SCOTUS Is the Last Chance for Obama’s Immigration Plans

The White House is hoping for a major Supreme Court ruling on immigration just months before the 2016 elections.

AP Photo/Carolyn Kaster

The Supreme Court will probably have the final say over whether President Obama’s executive actions on immigration ever see the light of day—and its decision could upend one of the country’s most polarizing political debates, just months before the presidential election.

The Justice Department announced Tuesday that it would ask the Supreme Court to settle a dispute over Obama’s immigration programs, setting the stage for just the sort of election-year drama the justices often say they’d prefer to avoid.

Much like the Court’s 2012 case on Obamacare, the immigration challenge could put the justices in a sensitive position—deciding the future of a deeply polarizing policy just as the country’s partisan fevers are at their highest, with real consequences for millions of people in the balance.

The Court doesn’t have to accept the immigration case, but many legal experts expect that it will. It also wouldn’t have to make a decision before the election. But a quick turnaround at the high court that may be the only hope for supporters of Obama’s executive actions.

“Basically, this is a policy dispute masquerading as a lawsuit,” said David Leopold, a former president of the American Immigration Lawyers Association who represents immigrants and supports Obama’s executive actions.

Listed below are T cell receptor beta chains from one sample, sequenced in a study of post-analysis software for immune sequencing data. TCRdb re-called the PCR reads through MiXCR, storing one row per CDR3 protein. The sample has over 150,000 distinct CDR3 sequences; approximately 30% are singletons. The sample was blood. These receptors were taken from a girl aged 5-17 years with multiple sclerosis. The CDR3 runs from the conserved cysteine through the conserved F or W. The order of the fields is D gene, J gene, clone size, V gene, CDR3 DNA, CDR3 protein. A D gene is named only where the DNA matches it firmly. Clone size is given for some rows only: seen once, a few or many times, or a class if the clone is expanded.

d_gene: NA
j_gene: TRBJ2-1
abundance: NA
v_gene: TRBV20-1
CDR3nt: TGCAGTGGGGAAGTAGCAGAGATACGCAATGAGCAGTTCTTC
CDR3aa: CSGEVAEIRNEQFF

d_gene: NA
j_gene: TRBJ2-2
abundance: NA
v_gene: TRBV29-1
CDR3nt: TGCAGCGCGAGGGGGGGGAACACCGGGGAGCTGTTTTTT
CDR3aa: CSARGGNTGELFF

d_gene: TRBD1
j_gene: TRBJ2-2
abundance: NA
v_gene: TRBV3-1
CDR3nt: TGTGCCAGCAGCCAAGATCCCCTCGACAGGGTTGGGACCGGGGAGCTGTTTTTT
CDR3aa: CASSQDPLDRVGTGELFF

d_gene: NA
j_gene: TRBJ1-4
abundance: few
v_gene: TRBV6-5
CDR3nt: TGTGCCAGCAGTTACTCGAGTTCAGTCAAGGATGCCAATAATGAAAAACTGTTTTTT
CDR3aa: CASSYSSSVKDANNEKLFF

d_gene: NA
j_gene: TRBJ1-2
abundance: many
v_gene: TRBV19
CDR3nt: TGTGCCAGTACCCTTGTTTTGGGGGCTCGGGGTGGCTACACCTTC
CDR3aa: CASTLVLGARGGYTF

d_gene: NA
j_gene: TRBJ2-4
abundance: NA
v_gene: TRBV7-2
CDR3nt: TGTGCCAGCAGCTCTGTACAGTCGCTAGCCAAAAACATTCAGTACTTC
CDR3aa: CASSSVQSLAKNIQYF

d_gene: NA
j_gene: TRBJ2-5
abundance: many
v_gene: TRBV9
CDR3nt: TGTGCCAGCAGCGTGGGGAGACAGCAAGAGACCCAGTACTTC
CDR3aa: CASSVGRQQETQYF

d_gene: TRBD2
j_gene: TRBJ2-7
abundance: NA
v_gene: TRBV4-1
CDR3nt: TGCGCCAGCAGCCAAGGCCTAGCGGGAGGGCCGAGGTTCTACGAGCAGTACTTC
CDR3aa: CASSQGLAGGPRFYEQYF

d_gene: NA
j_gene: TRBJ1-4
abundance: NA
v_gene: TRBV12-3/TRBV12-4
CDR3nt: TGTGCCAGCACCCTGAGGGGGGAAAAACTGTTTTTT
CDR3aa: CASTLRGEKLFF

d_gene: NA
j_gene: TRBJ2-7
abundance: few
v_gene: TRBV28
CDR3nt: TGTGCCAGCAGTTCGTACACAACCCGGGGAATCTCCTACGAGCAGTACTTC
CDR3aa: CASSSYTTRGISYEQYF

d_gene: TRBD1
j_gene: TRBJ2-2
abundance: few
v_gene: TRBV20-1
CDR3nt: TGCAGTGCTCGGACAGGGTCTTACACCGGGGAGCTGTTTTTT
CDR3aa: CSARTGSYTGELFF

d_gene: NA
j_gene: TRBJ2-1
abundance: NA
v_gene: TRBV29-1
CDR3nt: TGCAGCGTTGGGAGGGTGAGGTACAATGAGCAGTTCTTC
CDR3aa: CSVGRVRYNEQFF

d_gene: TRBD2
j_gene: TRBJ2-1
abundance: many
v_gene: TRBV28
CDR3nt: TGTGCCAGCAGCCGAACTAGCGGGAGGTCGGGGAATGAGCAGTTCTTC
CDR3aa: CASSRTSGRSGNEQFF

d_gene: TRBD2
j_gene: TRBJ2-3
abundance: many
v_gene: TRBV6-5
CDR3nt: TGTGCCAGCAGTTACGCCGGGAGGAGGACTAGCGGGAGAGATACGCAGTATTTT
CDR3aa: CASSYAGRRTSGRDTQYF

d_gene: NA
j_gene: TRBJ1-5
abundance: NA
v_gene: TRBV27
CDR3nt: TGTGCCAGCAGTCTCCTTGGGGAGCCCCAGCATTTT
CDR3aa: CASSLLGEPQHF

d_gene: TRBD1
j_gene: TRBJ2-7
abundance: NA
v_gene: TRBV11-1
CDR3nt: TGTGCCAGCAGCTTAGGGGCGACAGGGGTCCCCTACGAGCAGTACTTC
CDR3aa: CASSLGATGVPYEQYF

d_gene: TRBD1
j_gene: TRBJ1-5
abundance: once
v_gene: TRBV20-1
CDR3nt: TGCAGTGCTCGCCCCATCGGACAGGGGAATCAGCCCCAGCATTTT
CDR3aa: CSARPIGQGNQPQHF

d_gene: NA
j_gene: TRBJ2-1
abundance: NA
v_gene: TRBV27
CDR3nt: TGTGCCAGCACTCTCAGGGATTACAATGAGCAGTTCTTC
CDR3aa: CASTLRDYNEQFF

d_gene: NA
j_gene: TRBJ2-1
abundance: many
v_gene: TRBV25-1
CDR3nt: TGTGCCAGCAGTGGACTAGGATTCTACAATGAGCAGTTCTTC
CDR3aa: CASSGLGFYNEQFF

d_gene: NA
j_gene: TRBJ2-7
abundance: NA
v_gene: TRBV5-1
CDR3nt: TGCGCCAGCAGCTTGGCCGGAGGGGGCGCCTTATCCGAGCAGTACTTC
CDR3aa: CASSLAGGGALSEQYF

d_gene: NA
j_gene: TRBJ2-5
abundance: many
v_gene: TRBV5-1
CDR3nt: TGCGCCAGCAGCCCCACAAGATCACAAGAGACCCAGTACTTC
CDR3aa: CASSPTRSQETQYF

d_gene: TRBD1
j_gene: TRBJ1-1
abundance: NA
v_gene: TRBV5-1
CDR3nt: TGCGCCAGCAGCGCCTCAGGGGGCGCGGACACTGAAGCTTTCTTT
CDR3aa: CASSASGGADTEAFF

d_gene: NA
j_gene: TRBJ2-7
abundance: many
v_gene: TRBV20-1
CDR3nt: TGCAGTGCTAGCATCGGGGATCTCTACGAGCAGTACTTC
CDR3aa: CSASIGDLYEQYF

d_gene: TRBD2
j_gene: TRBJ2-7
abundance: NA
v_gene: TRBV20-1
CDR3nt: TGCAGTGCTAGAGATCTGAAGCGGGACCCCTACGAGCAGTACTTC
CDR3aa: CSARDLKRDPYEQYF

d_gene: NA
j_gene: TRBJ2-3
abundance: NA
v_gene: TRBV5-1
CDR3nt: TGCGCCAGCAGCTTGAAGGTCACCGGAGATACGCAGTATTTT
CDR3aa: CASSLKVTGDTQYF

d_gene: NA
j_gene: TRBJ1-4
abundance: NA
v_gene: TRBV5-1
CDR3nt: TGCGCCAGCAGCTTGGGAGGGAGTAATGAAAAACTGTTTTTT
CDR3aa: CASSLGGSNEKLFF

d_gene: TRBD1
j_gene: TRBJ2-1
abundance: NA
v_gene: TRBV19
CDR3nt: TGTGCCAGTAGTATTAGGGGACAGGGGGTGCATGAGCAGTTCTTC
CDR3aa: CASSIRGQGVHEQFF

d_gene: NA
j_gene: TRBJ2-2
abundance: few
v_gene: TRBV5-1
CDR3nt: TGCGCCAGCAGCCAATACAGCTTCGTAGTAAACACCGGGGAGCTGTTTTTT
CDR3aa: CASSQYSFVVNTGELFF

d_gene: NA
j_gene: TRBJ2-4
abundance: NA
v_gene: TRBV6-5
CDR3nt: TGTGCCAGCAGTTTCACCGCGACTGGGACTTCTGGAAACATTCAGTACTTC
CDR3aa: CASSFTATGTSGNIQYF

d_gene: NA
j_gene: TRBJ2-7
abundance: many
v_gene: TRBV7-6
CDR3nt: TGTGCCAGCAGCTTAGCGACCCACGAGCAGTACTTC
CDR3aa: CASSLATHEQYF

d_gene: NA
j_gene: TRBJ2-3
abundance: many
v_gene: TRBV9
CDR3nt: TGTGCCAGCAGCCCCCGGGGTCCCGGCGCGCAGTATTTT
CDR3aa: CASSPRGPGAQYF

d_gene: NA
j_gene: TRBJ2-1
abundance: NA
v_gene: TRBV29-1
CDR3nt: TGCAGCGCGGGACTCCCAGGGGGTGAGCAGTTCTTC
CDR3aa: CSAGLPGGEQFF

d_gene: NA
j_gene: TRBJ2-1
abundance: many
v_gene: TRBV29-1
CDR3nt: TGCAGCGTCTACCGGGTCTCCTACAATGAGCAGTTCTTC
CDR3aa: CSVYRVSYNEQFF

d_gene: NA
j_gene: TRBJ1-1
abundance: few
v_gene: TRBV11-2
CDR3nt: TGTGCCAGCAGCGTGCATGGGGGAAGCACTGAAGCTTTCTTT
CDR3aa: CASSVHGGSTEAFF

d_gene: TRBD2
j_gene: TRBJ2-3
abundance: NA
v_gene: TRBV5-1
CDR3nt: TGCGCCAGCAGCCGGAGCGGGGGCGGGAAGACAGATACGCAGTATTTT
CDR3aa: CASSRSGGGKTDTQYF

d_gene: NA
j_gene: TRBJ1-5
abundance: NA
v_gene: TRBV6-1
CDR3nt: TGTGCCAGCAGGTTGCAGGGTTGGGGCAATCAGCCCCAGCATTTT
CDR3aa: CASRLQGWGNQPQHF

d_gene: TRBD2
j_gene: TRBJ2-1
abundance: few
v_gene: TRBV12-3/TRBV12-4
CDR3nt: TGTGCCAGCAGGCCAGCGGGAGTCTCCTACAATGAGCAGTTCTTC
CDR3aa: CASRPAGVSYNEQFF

The case on its way to the Supreme Court is part of a challenge to the Deferred Action for Parents of Americans and Lawful Permanent Residents program, which would allow roughly 4.3 million undocumented immigrants to remain in the U.S. legally.

Republicans have railed against DAPA as a presidential power grab, and its implementation has been blocked in the courts. On Monday, the 5th Circuit Court of Appeals upheld the injunction that has kept DAPA on ice.

The lower court has not ruled on DAPA’s legal merits; both sides agreed to put that debate aside while focusing on whether the program could take effect in the meantime, Leopold said.

DAPA’s supporters largely expected the 5th Circuit to uphold the injunction, but had grown restless over the past few months about how long the Court was taking to issue its decision; the longer the 5th Circuit took, the harder it would be to secure a Supreme Court ruling before Obama leaves office.

And advocates believe the politics of a pre-election ruling, whatever it says, will work in their favor. A ruling for the administration would allow Obama to begin implementing DAPA and could make it harder for a Republican successor to cut off the program, Leopold said, while a ruling against the administration could help reinvigorate the push for a comprehensive immigration bill.

“For the Republicans, it’s terrible. … I don’t see how it helps them either way,” Leopold said.

On the other hand, a Supreme Court ruling upholding the DAPA injunction would largely vindicate Republicans’ claims that the program was an overreach by President Obama. And Hillary Clinton has said she would reach even further.

The 5th Circuit upheld the DAPA injunction Monday partly because it determined that the policy’s challengers had a good chance of succeeding on the merits. The states, led by Texas, had shown that DAPA would hurt them, the court ruled, and were likely to persuade the courts that DAPA’s policy changes fall outside the executive branch’s authority.

Federal law “flatly does not permit the reclassification of millions of illegal aliens as lawfully present and thereby make them newly eligible for a host of federal and state benefits, including work authorization,” the 5th Circuit said.